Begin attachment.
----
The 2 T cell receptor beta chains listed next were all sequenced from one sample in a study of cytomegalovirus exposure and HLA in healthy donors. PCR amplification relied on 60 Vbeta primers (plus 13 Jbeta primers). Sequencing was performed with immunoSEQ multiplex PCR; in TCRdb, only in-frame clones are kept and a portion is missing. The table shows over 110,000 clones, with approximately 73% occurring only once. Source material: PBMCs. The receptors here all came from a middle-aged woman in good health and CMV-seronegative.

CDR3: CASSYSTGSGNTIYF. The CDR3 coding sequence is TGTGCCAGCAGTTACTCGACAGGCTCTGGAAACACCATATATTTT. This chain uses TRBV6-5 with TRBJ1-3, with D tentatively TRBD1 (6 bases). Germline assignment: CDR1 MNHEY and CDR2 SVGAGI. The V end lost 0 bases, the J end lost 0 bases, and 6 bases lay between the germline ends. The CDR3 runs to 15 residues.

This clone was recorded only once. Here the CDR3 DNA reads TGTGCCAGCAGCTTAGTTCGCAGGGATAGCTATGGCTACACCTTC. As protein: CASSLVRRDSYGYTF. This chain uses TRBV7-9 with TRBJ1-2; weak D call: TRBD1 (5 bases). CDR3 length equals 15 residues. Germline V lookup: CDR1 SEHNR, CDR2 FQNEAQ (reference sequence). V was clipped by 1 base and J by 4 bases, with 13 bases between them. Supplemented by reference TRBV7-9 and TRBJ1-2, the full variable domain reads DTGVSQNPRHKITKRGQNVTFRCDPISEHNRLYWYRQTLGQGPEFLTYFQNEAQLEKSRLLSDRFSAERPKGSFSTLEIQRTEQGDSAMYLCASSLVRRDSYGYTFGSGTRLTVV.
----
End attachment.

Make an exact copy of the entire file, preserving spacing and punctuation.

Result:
The 2 T cell receptor beta chains listed next were all sequenced from one sample in a study of cytomegalovirus exposure and HLA in healthy donors. PCR amplification relied on 60 Vbeta primers (plus 13 Jbeta primers). Sequencing was performed with immunoSEQ multiplex PCR; in TCRdb, only in-frame clones are kept and a portion is missing. The table shows over 110,000 clones, with approximately 73% occurring only once. Source material: PBMCs. The receptors here all came from a middle-aged woman in good health and CMV-seronegative.

CDR3: CASSYSTGSGNTIYF. The CDR3 coding sequence is TGTGCCAGCAGTTACTCGACAGGCTCTGGAAACACCATATATTTT. This chain uses TRBV6-5 with TRBJ1-3, with D tentatively TRBD1 (6 bases). Germline assignment: CDR1 MNHEY and CDR2 SVGAGI. The V end lost 0 bases, the J end lost 0 bases, and 6 bases lay between the germline ends. The CDR3 runs to 15 residues.

This clone was recorded only once. Here the CDR3 DNA reads TGTGCCAGCAGCTTAGTTCGCAGGGATAGCTATGGCTACACCTTC. As protein: CASSLVRRDSYGYTF. This chain uses TRBV7-9 with TRBJ1-2; weak D call: TRBD1 (5 bases). CDR3 length equals 15 residues. Germline V lookup: CDR1 SEHNR, CDR2 FQNEAQ (reference sequence). V was clipped by 1 base and J by 4 bases, with 13 bases between them. Supplemented by reference TRBV7-9 and TRBJ1-2, the full variable domain reads DTGVSQNPRHKITKRGQNVTFRCDPISEHNRLYWYRQTLGQGPEFLTYFQNEAQLEKSRLLSDRFSAERPKGSFSTLEIQRTEQGDSAMYLCASSLVRRDSYGYTFGSGTRLTVV.